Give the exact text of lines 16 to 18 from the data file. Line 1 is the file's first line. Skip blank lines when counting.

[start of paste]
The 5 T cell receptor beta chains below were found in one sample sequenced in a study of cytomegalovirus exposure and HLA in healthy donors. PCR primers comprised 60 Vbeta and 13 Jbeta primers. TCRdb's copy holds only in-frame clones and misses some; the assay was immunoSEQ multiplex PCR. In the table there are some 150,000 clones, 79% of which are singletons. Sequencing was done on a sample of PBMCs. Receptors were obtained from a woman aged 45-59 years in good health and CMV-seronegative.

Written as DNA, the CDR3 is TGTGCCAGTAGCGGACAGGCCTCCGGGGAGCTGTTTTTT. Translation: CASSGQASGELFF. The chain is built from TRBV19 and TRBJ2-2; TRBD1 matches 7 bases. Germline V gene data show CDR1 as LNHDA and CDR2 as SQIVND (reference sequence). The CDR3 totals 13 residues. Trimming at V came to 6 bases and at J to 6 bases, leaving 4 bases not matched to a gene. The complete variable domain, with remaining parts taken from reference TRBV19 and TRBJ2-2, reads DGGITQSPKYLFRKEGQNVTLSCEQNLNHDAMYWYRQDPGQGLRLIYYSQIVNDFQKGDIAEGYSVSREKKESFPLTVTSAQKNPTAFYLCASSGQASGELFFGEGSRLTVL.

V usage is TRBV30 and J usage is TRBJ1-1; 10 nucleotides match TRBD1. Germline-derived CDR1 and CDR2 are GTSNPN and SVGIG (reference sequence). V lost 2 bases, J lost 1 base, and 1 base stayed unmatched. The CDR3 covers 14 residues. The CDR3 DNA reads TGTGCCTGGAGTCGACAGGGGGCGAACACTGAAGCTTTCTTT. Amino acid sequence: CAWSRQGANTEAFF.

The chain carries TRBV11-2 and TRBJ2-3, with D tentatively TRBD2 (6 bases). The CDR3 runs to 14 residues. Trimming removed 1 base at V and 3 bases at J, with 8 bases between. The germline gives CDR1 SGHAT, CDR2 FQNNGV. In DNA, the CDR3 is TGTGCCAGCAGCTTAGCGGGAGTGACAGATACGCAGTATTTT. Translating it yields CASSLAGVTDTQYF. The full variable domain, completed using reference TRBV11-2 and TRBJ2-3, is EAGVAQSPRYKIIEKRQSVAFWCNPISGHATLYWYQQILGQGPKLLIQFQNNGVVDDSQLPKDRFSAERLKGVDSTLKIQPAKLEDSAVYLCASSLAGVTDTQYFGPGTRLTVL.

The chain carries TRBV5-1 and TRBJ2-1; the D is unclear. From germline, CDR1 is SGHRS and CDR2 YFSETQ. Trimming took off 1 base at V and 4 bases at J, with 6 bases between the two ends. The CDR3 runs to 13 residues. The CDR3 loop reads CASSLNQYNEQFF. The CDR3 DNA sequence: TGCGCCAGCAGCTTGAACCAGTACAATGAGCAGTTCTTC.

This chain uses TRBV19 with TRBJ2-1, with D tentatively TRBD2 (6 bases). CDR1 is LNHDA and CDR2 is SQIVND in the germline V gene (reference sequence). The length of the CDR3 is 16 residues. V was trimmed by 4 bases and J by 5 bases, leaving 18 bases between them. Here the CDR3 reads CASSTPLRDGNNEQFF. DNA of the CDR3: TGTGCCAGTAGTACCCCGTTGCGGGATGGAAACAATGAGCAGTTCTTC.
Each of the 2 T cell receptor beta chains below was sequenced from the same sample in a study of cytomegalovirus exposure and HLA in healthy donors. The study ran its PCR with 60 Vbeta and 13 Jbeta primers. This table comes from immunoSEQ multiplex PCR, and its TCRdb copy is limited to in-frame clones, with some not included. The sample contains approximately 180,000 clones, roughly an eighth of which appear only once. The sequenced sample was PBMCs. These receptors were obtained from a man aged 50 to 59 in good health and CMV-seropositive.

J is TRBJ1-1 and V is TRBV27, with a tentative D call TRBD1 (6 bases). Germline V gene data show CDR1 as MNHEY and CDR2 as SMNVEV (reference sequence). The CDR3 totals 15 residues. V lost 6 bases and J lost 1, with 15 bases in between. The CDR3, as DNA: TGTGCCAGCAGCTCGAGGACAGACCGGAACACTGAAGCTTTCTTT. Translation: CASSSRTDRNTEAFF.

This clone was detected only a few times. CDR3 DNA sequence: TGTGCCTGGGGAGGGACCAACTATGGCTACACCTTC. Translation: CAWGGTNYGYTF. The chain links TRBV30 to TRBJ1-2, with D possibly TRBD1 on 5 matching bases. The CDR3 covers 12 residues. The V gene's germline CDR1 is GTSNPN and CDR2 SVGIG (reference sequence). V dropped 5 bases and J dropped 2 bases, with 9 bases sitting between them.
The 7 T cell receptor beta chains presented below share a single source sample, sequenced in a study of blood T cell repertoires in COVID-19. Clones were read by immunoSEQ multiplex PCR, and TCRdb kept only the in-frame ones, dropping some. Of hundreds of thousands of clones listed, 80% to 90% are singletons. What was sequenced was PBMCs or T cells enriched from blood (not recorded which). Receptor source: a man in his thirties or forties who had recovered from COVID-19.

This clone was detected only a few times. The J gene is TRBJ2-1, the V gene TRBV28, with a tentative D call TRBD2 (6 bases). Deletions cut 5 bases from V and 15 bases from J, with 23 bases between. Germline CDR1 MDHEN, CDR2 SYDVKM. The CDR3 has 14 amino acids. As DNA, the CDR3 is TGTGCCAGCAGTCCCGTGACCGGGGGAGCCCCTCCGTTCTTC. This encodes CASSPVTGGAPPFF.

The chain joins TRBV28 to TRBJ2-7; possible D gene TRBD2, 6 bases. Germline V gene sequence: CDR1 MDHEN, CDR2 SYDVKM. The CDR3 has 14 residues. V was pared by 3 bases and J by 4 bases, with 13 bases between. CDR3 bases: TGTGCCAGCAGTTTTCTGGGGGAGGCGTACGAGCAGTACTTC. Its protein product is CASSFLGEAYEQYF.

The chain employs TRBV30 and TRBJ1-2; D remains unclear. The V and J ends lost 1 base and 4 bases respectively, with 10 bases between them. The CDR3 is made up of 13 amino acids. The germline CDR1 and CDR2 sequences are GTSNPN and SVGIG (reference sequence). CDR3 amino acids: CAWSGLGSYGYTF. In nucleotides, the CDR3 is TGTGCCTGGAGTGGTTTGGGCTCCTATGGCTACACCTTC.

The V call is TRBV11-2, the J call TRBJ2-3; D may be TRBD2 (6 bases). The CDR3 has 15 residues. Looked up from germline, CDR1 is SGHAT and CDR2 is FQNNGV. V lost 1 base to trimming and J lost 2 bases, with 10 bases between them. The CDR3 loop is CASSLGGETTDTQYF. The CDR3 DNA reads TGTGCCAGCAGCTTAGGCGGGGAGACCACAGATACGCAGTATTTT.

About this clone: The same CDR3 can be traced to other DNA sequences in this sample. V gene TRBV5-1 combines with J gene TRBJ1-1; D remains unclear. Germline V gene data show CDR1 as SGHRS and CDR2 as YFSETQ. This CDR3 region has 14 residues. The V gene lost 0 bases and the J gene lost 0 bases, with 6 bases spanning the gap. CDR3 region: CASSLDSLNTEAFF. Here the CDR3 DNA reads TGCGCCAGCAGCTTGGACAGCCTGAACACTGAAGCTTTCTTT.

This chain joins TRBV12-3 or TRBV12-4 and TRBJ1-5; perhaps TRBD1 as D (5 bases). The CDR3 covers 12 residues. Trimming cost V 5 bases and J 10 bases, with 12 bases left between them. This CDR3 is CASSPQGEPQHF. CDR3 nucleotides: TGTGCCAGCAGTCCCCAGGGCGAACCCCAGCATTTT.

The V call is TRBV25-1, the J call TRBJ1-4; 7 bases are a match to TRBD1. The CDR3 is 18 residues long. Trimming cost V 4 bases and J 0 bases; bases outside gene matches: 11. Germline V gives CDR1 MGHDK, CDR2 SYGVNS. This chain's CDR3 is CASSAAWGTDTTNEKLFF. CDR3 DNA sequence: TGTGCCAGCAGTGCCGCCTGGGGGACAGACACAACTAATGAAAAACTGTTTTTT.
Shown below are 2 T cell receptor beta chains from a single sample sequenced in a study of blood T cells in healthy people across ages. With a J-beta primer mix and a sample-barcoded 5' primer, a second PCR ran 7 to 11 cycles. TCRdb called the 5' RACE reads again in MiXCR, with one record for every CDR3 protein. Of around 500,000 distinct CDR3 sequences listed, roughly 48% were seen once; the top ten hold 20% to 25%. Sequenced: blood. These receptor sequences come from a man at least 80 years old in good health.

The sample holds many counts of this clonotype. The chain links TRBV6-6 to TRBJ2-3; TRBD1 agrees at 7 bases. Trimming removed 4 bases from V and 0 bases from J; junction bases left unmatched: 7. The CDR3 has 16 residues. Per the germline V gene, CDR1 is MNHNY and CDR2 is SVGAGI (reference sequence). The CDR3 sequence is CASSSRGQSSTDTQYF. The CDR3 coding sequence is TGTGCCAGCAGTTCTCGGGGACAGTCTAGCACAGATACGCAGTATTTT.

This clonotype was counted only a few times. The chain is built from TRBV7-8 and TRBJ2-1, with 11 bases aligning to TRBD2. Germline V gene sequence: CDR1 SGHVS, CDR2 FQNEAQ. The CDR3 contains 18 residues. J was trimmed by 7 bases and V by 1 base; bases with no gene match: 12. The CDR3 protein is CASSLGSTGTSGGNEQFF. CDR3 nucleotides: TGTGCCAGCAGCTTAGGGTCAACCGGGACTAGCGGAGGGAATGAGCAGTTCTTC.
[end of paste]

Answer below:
This chain joins TRBV12-3 or TRBV12-4 and TRBJ1-5; perhaps TRBD1 as D (5 bases). The CDR3 covers 12 residues. Trimming cost V 5 bases and J 10 bases, with 12 bases left between them. This CDR3 is CASSPQGEPQHF. CDR3 nucleotides: TGTGCCAGCAGTCCCCAGGGCGAACCCCAGCATTTT.

The V call is TRBV25-1, the J call TRBJ1-4; 7 bases are a match to TRBD1. The CDR3 is 18 residues long. Trimming cost V 4 bases and J 0 bases; bases outside gene matches: 11. Germline V gives CDR1 MGHDK, CDR2 SYGVNS. This chain's CDR3 is CASSAAWGTDTTNEKLFF. CDR3 DNA sequence: TGTGCCAGCAGTGCCGCCTGGGGGACAGACACAACTAATGAAAAACTGTTTTTT.
Shown below are 2 T cell receptor beta chains from a single sample sequenced in a study of blood T cells in healthy people across ages. With a J-beta primer mix and a sample-barcoded 5' primer, a second PCR ran 7 to 11 cycles. TCRdb called the 5' RACE reads again in MiXCR, with one record for every CDR3 protein. Of around 500,000 distinct CDR3 sequences listed, roughly 48% were seen once; the top ten hold 20% to 25%. Sequenced: blood. These receptor sequences come from a man at least 80 years old in good health.